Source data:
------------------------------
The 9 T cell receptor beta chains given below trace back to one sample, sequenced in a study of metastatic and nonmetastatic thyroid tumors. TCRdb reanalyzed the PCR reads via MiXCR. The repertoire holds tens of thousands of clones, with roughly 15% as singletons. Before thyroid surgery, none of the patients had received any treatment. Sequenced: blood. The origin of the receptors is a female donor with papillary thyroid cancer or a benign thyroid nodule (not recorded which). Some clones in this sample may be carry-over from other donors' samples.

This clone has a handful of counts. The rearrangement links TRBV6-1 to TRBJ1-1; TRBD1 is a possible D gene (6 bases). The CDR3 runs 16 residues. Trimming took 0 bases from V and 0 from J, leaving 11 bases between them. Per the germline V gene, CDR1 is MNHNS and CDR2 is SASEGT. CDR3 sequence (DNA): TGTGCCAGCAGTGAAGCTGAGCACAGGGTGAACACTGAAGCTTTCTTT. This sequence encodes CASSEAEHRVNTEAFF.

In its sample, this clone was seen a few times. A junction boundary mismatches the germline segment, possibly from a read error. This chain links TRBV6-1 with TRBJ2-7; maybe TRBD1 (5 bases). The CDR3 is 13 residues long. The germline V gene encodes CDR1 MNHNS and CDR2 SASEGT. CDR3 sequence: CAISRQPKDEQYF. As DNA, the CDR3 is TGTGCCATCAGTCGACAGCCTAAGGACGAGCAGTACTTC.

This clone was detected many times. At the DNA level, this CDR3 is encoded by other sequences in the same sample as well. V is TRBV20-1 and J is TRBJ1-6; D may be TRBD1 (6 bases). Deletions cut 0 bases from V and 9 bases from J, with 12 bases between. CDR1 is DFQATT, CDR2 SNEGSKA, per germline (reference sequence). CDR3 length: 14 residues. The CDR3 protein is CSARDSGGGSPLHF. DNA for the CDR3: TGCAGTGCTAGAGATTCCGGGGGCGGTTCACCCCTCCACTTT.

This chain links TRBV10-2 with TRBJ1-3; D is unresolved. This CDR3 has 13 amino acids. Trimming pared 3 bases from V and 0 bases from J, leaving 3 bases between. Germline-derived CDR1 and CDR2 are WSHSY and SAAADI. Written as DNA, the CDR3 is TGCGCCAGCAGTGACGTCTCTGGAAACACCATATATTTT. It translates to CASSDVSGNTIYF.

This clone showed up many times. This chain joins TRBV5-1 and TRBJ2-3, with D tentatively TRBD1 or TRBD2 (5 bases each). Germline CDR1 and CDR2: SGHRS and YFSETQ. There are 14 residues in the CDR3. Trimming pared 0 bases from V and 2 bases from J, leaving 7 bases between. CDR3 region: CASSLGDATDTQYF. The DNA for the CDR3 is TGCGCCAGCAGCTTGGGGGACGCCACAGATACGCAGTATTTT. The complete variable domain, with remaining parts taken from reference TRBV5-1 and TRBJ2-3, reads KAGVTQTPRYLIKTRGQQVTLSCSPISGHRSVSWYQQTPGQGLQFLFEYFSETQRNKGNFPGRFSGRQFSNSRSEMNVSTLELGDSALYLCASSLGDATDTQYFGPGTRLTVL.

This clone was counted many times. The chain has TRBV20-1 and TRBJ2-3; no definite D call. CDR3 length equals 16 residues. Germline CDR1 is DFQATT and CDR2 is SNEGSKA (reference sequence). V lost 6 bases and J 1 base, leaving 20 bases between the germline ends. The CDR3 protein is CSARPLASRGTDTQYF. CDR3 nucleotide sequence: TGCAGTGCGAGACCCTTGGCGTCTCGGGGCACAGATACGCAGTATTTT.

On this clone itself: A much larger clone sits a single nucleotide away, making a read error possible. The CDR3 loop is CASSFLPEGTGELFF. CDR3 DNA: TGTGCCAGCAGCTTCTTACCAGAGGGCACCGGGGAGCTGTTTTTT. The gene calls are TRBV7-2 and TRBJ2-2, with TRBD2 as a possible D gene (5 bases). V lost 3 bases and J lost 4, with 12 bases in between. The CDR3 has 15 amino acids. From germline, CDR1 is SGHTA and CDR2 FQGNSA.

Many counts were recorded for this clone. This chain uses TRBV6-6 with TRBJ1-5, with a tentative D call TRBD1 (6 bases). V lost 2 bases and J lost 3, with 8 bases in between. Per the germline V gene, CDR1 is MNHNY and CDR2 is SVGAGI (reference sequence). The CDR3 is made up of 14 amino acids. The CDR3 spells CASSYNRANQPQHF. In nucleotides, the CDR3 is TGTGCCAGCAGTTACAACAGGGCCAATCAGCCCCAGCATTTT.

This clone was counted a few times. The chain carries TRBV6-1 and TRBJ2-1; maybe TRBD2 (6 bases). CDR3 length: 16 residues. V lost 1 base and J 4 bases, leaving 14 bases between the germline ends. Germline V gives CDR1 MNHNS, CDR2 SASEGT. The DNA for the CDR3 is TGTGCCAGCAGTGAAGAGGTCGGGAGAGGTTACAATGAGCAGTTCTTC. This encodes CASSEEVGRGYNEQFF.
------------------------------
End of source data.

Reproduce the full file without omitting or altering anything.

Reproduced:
The 9 T cell receptor beta chains given below trace back to one sample, sequenced in a study of metastatic and nonmetastatic thyroid tumors. TCRdb reanalyzed the PCR reads via MiXCR. The repertoire holds tens of thousands of clones, with roughly 15% as singletons. Before thyroid surgery, none of the patients had received any treatment. Sequenced: blood. The origin of the receptors is a female donor with papillary thyroid cancer or a benign thyroid nodule (not recorded which). Some clones in this sample may be carry-over from other donors' samples.

This clone has a handful of counts. The rearrangement links TRBV6-1 to TRBJ1-1; TRBD1 is a possible D gene (6 bases). The CDR3 runs 16 residues. Trimming took 0 bases from V and 0 from J, leaving 11 bases between them. Per the germline V gene, CDR1 is MNHNS and CDR2 is SASEGT. CDR3 sequence (DNA): TGTGCCAGCAGTGAAGCTGAGCACAGGGTGAACACTGAAGCTTTCTTT. This sequence encodes CASSEAEHRVNTEAFF.

In its sample, this clone was seen a few times. A junction boundary mismatches the germline segment, possibly from a read error. This chain links TRBV6-1 with TRBJ2-7; maybe TRBD1 (5 bases). The CDR3 is 13 residues long. The germline V gene encodes CDR1 MNHNS and CDR2 SASEGT. CDR3 sequence: CAISRQPKDEQYF. As DNA, the CDR3 is TGTGCCATCAGTCGACAGCCTAAGGACGAGCAGTACTTC.

This clone was detected many times. At the DNA level, this CDR3 is encoded by other sequences in the same sample as well. V is TRBV20-1 and J is TRBJ1-6; D may be TRBD1 (6 bases). Deletions cut 0 bases from V and 9 bases from J, with 12 bases between. CDR1 is DFQATT, CDR2 SNEGSKA, per germline (reference sequence). CDR3 length: 14 residues. The CDR3 protein is CSARDSGGGSPLHF. DNA for the CDR3: TGCAGTGCTAGAGATTCCGGGGGCGGTTCACCCCTCCACTTT.

This chain links TRBV10-2 with TRBJ1-3; D is unresolved. This CDR3 has 13 amino acids. Trimming pared 3 bases from V and 0 bases from J, leaving 3 bases between. Germline-derived CDR1 and CDR2 are WSHSY and SAAADI. Written as DNA, the CDR3 is TGCGCCAGCAGTGACGTCTCTGGAAACACCATATATTTT. It translates to CASSDVSGNTIYF.

This clone showed up many times. This chain joins TRBV5-1 and TRBJ2-3, with D tentatively TRBD1 or TRBD2 (5 bases each). Germline CDR1 and CDR2: SGHRS and YFSETQ. There are 14 residues in the CDR3. Trimming pared 0 bases from V and 2 bases from J, leaving 7 bases between. CDR3 region: CASSLGDATDTQYF. The DNA for the CDR3 is TGCGCCAGCAGCTTGGGGGACGCCACAGATACGCAGTATTTT. The complete variable domain, with remaining parts taken from reference TRBV5-1 and TRBJ2-3, reads KAGVTQTPRYLIKTRGQQVTLSCSPISGHRSVSWYQQTPGQGLQFLFEYFSETQRNKGNFPGRFSGRQFSNSRSEMNVSTLELGDSALYLCASSLGDATDTQYFGPGTRLTVL.

This clone was counted many times. The chain has TRBV20-1 and TRBJ2-3; no definite D call. CDR3 length equals 16 residues. Germline CDR1 is DFQATT and CDR2 is SNEGSKA (reference sequence). V lost 6 bases and J 1 base, leaving 20 bases between the germline ends. The CDR3 protein is CSARPLASRGTDTQYF. CDR3 nucleotide sequence: TGCAGTGCGAGACCCTTGGCGTCTCGGGGCACAGATACGCAGTATTTT.

On this clone itself: A much larger clone sits a single nucleotide away, making a read error possible. The CDR3 loop is CASSFLPEGTGELFF. CDR3 DNA: TGTGCCAGCAGCTTCTTACCAGAGGGCACCGGGGAGCTGTTTTTT. The gene calls are TRBV7-2 and TRBJ2-2, with TRBD2 as a possible D gene (5 bases). V lost 3 bases and J lost 4, with 12 bases in between. The CDR3 has 15 amino acids. From germline, CDR1 is SGHTA and CDR2 FQGNSA.

Many counts were recorded for this clone. This chain uses TRBV6-6 with TRBJ1-5, with a tentative D call TRBD1 (6 bases). V lost 2 bases and J lost 3, with 8 bases in between. Per the germline V gene, CDR1 is MNHNY and CDR2 is SVGAGI (reference sequence). The CDR3 is made up of 14 amino acids. The CDR3 spells CASSYNRANQPQHF. In nucleotides, the CDR3 is TGTGCCAGCAGTTACAACAGGGCCAATCAGCCCCAGCATTTT.

This clone was counted a few times. The chain carries TRBV6-1 and TRBJ2-1; maybe TRBD2 (6 bases). CDR3 length: 16 residues. V lost 1 base and J 4 bases, leaving 14 bases between the germline ends. Germline V gives CDR1 MNHNS, CDR2 SASEGT. The DNA for the CDR3 is TGTGCCAGCAGTGAAGAGGTCGGGAGAGGTTACAATGAGCAGTTCTTC. This encodes CASSEEVGRGYNEQFF.